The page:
Are asteroids a threat to Earth?
Asteroids are a permanent threat to Earth. So, if an asteroid seems to be potentially dangerous, ESA, NASA, and other space agencies collaborate to inform civil authorities. It is crucial to locate these asteroids as early as possible to get more time to deal with the threat.
Scientists are continuously trying to locate asteroid threats so that major precautions can be taken.At the European Space Agency (ESA), experts at the NEO Coordination Centre in Italy assess various factors to evaluate the potential risk posed by asteroids.These factors include the asteroid's trajectory, size, estimated mass, and composition, among others.
According to ESA, While some asteroids are massive and could cause significant destruction if they were to impact Earth, their overall population in our Solar System is relatively small, and over 90% of them have been detected and tracked.At present, no known asteroids pose any immediate concern, but many remain undiscovered, necessitating continuous search efforts.
Some asteroids are very small, less than 10 meters in diameter, and only a small number of them have been found among their estimated population. These smaller ones pose no threat if they were to impact Earth.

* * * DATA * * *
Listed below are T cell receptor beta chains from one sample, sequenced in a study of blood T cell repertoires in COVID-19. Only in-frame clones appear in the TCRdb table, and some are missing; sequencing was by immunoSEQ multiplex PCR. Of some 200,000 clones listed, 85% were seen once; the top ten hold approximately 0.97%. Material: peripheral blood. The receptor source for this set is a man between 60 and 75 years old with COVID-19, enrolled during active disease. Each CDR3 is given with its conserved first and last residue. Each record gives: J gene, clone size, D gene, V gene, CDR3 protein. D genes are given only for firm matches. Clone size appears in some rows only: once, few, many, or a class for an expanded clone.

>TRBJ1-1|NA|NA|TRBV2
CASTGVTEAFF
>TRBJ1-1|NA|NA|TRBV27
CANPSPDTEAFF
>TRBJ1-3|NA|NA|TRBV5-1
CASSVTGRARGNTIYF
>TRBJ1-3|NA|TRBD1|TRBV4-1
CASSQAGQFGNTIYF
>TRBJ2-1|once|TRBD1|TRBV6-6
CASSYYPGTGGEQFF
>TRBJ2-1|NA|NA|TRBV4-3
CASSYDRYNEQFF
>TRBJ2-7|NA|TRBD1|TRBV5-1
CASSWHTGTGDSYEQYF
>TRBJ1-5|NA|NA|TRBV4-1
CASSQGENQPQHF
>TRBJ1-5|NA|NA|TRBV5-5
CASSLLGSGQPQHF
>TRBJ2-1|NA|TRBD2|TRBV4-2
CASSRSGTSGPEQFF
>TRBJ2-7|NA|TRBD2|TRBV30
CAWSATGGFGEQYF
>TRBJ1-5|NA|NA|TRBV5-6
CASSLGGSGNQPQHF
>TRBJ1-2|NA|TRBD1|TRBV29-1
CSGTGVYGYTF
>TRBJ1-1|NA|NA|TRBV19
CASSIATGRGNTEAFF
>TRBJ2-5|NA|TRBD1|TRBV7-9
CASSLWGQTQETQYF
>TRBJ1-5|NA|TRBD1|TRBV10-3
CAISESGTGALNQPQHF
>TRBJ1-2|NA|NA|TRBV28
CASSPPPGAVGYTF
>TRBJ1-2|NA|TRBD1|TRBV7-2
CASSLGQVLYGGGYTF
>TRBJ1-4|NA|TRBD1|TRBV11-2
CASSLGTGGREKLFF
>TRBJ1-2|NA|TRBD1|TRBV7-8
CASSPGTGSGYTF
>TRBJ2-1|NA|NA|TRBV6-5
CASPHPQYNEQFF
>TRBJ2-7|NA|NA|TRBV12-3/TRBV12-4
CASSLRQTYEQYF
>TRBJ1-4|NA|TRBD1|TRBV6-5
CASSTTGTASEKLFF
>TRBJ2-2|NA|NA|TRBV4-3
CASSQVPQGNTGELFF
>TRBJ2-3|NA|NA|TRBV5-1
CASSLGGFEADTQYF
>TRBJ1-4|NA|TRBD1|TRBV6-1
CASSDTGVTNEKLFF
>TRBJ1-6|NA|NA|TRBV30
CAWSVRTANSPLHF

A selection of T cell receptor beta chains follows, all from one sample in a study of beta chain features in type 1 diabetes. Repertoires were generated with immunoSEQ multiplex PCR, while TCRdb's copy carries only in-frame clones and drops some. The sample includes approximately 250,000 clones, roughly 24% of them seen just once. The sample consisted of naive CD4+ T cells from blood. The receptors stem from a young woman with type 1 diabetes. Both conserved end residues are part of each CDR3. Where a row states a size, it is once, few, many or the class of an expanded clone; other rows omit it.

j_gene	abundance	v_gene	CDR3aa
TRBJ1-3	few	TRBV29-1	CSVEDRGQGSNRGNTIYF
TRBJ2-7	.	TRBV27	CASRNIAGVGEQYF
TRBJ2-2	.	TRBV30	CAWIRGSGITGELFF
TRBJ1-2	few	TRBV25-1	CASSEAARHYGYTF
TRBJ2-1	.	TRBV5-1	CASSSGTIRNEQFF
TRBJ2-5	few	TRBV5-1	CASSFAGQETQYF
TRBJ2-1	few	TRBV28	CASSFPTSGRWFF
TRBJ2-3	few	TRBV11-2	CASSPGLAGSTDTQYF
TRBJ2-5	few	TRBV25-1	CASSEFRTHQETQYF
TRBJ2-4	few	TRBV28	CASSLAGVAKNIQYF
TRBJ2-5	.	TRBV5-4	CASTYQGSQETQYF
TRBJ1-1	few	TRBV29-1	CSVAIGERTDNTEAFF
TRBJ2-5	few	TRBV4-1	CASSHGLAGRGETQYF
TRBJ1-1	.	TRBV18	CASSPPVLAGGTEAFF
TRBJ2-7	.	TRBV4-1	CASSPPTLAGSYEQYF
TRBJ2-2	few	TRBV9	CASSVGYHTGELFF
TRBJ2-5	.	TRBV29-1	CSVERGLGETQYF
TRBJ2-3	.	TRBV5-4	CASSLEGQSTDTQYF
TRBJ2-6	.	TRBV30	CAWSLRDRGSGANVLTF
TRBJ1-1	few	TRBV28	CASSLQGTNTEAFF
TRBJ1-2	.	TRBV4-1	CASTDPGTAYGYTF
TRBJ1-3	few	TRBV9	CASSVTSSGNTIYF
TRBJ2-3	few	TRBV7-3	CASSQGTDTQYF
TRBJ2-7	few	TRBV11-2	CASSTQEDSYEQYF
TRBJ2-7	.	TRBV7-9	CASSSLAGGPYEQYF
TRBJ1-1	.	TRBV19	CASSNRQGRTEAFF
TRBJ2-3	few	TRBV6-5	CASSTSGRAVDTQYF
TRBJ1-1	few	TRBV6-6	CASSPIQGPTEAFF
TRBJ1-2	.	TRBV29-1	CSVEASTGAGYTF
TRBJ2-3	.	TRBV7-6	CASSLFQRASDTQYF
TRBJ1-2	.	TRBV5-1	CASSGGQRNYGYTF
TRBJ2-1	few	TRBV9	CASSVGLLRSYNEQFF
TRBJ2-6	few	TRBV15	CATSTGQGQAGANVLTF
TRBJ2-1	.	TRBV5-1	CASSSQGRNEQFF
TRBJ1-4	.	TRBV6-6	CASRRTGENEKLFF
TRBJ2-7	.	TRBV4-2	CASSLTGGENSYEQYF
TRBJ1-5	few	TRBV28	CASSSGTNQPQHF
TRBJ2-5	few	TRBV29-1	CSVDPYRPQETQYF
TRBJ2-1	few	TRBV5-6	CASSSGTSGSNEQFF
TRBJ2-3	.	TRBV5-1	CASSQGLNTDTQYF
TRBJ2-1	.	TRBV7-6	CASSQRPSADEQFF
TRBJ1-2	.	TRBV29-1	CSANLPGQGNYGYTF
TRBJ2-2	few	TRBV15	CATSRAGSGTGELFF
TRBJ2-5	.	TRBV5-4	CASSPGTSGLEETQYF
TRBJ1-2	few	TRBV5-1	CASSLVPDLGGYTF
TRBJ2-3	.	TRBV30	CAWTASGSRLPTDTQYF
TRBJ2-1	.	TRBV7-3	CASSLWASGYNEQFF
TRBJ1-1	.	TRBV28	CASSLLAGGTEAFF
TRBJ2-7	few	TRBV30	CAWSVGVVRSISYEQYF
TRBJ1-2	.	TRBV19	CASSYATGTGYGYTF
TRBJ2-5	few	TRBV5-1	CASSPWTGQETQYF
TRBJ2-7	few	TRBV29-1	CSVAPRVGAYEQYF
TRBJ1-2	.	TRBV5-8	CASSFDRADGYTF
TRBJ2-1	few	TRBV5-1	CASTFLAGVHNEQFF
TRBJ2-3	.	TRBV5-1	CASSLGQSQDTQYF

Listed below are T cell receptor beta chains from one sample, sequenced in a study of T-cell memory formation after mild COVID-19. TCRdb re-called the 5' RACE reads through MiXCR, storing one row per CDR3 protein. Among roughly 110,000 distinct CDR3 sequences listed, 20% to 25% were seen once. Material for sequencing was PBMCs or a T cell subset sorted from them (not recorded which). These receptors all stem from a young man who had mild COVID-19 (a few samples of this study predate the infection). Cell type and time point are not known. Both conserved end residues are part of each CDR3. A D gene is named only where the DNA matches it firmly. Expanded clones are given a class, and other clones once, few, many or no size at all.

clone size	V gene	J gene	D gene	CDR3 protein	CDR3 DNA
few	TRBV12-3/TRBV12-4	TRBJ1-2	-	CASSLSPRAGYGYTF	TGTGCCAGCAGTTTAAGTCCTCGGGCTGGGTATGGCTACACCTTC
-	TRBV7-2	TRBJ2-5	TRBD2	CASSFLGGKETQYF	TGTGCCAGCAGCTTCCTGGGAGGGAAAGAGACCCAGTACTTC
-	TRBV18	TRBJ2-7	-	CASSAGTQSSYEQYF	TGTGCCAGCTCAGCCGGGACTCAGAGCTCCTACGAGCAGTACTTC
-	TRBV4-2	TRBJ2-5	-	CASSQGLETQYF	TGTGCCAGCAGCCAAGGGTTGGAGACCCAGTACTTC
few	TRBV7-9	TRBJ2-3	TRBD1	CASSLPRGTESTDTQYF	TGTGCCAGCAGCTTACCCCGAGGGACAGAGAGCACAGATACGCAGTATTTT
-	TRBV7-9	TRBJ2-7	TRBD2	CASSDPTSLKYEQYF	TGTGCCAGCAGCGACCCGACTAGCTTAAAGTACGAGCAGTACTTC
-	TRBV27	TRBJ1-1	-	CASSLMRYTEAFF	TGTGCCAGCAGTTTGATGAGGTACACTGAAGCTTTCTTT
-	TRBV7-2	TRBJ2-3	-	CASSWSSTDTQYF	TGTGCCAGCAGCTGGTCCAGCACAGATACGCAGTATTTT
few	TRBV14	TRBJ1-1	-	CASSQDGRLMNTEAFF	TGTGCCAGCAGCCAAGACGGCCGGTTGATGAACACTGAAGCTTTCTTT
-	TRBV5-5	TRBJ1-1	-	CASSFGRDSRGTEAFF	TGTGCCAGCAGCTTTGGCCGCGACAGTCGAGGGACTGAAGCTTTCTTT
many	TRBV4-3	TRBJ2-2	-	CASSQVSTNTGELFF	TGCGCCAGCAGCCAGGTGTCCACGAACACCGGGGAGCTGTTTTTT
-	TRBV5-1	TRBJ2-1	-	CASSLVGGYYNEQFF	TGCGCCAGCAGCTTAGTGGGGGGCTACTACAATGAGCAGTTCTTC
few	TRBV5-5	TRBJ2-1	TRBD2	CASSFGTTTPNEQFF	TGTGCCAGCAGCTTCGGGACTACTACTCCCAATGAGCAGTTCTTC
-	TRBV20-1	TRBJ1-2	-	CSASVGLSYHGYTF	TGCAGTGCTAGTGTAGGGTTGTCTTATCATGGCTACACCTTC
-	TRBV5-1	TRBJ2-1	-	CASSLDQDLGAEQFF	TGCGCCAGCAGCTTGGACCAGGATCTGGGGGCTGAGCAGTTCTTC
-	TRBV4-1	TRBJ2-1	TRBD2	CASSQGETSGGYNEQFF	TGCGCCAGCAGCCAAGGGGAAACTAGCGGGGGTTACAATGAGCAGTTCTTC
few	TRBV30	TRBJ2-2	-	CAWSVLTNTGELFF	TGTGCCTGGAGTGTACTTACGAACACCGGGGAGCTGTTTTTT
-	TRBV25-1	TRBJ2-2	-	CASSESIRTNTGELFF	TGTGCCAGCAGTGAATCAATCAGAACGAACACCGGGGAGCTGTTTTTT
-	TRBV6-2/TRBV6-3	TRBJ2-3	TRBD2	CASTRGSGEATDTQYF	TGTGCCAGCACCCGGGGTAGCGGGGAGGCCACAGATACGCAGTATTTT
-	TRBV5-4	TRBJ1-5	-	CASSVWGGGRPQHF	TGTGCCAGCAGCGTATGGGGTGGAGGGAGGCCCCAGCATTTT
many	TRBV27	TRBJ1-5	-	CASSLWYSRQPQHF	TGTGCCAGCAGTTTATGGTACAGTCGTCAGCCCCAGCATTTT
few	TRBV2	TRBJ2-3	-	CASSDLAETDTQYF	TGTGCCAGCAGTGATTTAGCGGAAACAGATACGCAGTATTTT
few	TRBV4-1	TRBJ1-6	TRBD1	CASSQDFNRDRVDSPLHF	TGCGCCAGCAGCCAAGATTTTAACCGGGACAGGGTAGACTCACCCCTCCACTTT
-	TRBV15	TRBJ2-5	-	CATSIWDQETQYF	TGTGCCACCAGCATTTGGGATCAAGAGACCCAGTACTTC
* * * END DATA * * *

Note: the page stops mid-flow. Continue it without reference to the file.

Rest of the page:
However, the real concern lies with the middle-sized asteroids, ranging from tens to hundreds of meters in diameter. There are numerous asteroids in this size category that remain undetected.
If one of them were to collide with Earth, it could cause significant damage to a city or populated area. Nevertheless, if we identify these asteroids early on, we can accurately predict their point of impact and implement measures to protect people.
Minor space centre
Observations from various sources worldwide, including ESA's Optical Ground Station, European observatories, and amateur astronomers, along with forthcoming data from ESA's Flyeye and Test-Bed Telescopes, are sent to the Minor Planet Center in the US, acting as an international hub for asteroid data.ESA's Near-Earth Object Coordination Centre and NASA's Centre for Near-Earth Object Studies utilize this data to determine the orbits of potentially hazardous asteroids and assess their risk level.